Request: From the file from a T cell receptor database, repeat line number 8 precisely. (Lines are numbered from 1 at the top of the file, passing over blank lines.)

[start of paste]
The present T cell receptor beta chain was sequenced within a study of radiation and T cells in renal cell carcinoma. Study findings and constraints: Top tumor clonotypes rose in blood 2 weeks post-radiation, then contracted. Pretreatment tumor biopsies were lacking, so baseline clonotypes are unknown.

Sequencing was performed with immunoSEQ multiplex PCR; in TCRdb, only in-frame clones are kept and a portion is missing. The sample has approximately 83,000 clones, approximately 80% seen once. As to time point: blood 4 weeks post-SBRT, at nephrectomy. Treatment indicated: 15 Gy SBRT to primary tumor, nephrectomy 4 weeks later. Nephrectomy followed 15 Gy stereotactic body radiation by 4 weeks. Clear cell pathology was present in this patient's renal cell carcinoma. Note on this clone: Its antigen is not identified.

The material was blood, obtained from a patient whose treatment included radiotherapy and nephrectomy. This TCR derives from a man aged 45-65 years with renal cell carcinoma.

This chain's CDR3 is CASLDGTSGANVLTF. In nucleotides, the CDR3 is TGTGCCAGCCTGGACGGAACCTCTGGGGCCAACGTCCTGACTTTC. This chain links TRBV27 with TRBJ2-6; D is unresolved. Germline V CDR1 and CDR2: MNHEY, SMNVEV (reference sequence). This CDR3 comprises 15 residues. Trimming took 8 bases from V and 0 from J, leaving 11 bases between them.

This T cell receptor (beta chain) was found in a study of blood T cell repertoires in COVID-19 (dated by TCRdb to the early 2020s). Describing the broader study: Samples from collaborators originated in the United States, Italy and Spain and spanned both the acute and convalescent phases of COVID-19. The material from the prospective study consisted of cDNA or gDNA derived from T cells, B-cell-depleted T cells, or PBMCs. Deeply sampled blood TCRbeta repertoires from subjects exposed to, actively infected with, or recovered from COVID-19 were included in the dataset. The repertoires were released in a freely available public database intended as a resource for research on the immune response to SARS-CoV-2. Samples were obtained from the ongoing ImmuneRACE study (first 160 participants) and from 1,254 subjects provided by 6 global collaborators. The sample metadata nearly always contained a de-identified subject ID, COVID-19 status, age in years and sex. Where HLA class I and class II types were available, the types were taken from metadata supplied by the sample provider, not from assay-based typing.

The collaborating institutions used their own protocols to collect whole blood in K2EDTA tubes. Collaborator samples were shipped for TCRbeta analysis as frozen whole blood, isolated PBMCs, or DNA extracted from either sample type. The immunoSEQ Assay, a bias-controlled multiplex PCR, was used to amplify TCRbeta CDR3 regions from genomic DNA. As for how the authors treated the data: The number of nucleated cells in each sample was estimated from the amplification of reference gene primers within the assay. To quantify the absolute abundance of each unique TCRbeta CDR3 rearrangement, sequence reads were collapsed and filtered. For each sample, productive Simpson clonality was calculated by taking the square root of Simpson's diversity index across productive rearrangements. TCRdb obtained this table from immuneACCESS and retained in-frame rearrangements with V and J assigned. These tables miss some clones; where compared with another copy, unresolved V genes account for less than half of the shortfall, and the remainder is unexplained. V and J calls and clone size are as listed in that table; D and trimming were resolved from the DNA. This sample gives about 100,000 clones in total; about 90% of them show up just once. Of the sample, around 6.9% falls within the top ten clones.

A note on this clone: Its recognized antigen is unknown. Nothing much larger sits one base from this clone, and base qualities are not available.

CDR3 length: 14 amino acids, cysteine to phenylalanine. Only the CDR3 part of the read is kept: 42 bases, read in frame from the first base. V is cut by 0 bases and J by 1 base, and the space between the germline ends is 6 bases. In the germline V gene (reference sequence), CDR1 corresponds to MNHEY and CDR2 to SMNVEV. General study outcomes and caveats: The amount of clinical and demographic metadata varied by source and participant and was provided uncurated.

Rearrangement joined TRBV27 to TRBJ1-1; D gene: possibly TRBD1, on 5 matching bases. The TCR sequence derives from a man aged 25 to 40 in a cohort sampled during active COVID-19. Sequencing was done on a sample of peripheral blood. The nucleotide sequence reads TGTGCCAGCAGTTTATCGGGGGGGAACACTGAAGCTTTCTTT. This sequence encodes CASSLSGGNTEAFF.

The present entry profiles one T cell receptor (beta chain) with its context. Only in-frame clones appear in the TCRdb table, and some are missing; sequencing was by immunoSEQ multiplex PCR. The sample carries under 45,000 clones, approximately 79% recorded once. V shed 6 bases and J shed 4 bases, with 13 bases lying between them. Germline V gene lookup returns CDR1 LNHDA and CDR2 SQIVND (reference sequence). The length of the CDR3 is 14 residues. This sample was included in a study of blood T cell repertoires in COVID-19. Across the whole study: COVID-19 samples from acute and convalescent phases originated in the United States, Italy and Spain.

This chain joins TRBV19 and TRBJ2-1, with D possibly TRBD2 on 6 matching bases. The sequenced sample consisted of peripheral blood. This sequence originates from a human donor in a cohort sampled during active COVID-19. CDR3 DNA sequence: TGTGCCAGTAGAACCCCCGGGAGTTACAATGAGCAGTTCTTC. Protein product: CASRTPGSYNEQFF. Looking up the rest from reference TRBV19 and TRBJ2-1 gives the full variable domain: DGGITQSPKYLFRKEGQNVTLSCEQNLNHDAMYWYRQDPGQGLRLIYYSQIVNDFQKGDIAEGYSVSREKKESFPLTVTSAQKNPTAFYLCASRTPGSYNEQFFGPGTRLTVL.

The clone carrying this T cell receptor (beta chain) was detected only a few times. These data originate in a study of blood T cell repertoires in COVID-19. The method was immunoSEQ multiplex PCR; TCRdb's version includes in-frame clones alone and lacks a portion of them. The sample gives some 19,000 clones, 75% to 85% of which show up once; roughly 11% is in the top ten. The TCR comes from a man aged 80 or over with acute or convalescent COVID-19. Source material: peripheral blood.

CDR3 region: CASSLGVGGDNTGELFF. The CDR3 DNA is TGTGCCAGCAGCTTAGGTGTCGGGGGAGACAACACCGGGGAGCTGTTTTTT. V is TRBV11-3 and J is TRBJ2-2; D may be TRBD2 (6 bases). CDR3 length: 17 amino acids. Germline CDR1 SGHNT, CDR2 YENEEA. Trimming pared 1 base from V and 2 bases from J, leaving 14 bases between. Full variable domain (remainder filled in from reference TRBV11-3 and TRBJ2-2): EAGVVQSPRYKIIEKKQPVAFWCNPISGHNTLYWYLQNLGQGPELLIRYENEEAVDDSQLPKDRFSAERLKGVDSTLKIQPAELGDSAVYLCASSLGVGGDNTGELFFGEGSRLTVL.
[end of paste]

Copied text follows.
CDR3 length: 14 amino acids, cysteine to phenylalanine. Only the CDR3 part of the read is kept: 42 bases, read in frame from the first base. V is cut by 0 bases and J by 1 base, and the space between the germline ends is 6 bases. In the germline V gene (reference sequence), CDR1 corresponds to MNHEY and CDR2 to SMNVEV. General study outcomes and caveats: The amount of clinical and demographic metadata varied by source and participant and was provided uncurated.